Government set to unveil fresh cost-of-living measures on Tuesday – Varadkar

The Taoiseach said the package would include targeted and universal supports
Government set to unveil fresh cost-of-living measures on Tuesday – Varadkar

David Young, PA

The Government is set to unveil an additional package of cost-of-living support measures on Tuesday, the Taoiseach has said.

Leo Varadkar told the Dáil the package would include both targeted and universal interventions to help people struggling with rising bills.

He insisted the measures would not amount to a “mini-budget” and would be delivered within the fiscal parameters set by Budget 2023.

However, he said the Government had “some room to manoeuvre” by using additional funds derived from reserves; underspend on a business support scheme; and anticipated revenue generated from the planned windfall tax on energy companies.

Mr Varadkar told TDs the measures may require a short finance Bill in the Oireachtas.


The Taoiseach defended the Government’s record to date, highlighting that ministers had already made 25 interventions to help people amid the inflation crisis.

“The Government has taken a lot of actions to date, and we will continue to act in the coming months to help people with the cost of living, but unfortunately it won’t be possible to fully compensate people for rising costs,” he said.

“We will do that as best we can for those in the lowest incomes and those who need the most help, it won’t be possible for us to do it for everyone, as ultimately anything we do is done with taxpayers’ money and has to be recouped from people and businesses in the long run.”

A series of existing cost-of-living measures is currently due to fall away at the end of the month.

These include the energy credit scheme for households, a reduced 9 per cent VAT rate on hospitality, electricity and gas, and the Temporary Business Energy Support Scheme (TBES). Excise is also due to go up on petrol and diesel.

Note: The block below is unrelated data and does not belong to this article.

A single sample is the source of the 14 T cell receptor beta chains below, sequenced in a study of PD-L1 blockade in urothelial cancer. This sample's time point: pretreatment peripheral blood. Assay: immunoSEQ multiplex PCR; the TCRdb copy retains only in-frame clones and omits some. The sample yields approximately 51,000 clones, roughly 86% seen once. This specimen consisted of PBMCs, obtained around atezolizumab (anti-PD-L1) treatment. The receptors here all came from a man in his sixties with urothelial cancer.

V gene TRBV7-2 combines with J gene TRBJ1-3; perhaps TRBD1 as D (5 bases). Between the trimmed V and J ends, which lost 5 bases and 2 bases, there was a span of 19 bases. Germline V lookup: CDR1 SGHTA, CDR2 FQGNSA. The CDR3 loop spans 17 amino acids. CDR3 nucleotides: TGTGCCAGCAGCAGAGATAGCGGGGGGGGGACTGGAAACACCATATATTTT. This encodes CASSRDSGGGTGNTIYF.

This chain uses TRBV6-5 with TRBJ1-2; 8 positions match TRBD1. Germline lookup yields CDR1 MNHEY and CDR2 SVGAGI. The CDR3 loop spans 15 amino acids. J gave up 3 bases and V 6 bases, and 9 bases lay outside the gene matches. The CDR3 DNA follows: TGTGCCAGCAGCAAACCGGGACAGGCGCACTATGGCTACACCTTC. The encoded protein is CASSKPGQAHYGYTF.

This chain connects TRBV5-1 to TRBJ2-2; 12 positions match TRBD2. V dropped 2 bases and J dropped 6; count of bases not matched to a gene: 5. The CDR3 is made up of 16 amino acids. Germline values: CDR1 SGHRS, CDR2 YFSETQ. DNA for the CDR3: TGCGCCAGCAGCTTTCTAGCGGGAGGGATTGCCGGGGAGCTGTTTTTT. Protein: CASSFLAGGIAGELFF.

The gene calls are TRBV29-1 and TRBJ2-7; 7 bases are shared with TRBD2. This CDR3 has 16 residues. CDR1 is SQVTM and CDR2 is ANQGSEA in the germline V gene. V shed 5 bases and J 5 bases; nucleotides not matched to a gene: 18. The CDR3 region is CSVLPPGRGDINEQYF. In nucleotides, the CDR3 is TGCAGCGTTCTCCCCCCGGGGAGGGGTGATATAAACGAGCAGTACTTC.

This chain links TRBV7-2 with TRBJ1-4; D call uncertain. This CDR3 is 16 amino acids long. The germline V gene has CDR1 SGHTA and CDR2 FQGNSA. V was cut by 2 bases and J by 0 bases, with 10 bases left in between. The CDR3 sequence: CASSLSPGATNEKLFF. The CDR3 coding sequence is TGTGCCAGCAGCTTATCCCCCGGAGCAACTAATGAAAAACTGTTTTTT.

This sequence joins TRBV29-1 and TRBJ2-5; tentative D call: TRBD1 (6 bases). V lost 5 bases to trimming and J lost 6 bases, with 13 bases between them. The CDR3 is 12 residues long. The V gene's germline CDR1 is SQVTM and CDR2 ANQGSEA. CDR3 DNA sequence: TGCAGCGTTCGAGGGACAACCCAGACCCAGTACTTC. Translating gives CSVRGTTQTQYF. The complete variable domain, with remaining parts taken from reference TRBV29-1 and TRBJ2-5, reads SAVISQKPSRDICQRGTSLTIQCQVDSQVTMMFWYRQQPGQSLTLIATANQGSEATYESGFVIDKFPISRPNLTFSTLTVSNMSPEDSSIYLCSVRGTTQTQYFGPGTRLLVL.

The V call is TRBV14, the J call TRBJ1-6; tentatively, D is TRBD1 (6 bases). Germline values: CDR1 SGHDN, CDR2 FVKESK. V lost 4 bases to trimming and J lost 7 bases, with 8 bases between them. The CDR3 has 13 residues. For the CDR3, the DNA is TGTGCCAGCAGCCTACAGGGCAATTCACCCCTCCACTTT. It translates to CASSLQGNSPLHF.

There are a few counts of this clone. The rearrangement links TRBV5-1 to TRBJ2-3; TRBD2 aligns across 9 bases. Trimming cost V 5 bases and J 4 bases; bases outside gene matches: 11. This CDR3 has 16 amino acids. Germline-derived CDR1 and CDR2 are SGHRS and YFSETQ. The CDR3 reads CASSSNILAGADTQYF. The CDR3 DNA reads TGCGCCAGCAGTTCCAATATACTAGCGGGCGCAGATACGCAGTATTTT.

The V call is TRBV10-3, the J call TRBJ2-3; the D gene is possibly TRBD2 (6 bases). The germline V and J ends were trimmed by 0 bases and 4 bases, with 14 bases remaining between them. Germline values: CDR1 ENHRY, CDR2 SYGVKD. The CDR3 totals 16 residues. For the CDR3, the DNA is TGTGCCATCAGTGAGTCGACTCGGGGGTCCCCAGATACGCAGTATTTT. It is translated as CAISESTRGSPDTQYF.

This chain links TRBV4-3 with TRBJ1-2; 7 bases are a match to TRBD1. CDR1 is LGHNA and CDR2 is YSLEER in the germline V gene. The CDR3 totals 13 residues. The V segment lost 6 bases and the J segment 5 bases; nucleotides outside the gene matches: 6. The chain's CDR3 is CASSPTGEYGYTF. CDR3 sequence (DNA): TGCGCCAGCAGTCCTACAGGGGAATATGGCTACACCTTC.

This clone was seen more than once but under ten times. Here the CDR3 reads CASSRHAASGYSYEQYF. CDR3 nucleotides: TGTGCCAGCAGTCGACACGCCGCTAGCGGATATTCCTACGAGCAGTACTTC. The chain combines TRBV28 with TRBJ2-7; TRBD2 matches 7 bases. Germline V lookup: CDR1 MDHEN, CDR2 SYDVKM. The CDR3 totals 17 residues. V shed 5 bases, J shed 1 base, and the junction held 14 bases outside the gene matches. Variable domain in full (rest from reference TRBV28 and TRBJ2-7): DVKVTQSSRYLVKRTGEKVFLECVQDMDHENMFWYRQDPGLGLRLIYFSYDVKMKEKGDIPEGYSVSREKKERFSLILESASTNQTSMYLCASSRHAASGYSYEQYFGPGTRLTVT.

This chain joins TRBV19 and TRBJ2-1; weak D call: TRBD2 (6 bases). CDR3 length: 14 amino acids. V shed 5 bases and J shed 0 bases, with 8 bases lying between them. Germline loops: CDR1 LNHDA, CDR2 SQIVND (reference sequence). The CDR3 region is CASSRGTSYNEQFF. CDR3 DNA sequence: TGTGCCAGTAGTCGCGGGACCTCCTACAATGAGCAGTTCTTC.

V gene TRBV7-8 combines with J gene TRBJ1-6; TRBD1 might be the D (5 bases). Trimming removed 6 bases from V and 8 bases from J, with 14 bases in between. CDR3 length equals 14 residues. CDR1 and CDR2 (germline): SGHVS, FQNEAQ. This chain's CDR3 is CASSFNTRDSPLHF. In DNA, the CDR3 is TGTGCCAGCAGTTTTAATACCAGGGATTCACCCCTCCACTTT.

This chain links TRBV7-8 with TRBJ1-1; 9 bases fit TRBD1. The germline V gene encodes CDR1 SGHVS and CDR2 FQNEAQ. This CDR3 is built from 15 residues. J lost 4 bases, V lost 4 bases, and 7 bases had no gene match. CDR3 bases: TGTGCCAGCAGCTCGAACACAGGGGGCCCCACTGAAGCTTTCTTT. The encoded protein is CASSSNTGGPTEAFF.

The Government has said it wants to avoid a “cliff edge” scenario and has signalled an intent to extend some measures and introduce other mitigations.

“I can assure people that there won’t be a cliff edge on February 28th when a lot of the measures are due to expire,” said the Taoiseach.

“We’ll make decisions no later than the Cabinet meeting next Tuesday, we’ll inform the Dáil and the public next Tuesday, and then any legislation that has to be done between now and February 28th will be done.”

Mr Varadkar said the package would provide targeted support for groups including pensioners, low income families and social welfare recipients, but he said there would also be some universal measures.

“There will be universal measures as well, because all households, including middle income households, are experiencing the rise in the cost of living,” he said.

“And I don’t think it’d be right to say to middle income families that you’re being left out and that we’re doing nothing for you.”

Sinn Féin leader Mary Lou McDonald claimed the Government has been too slow to act (PA)

Sinn Féin president Mary Lou McDonald had called for clarity on the planned measures during Leaders’ Questions.

“The cost of living is devastating for people but, just as last year, Government is moving far too slowly in responding,” she said.

“Just as last year, Government fails to give workers and families the clarity and the certainty that they need.”

Mrs McDonald said the Government had refused to reintroduce a mortgage interest tax relief scheme or prevent excessively high rent increases or extend the ban on evictions.

In response, Mr Varadkar claimed Sinn Féin had made a series of financial pledges that did not add up.

After listing some of the opposition party’s proposed measures, he added: “People have a good education system in Ireland and are able to add and subtract and, even with your 13 tax rises, deputy, you can’t afford to keep all those promises and people are starting to see through you.”

Ivana Bacik interview
Leader of the Labour Party Ivana Bacik warned the Government against ‘kite flying’ (PA)

Labour leader Ivana Bacik expressed concern that the Government would indulge in leaking and “kite flying” ahead of Tuesday’s announcement in an effort to gauge public reaction to potential measures.

She, too, called for clarity on what was planned.

Noting that the Taoiseach anticipated the need for a finance Bill, Ms Bacik pushed back against his assertion that the package did not amount to a mini-budget.

“If it looks like a rose and smells like a rose, it is a rose,” she said.

“This sounds like a mini-budget and certainly if there’s a finance Bill it sounds very much like a mini-budget.”

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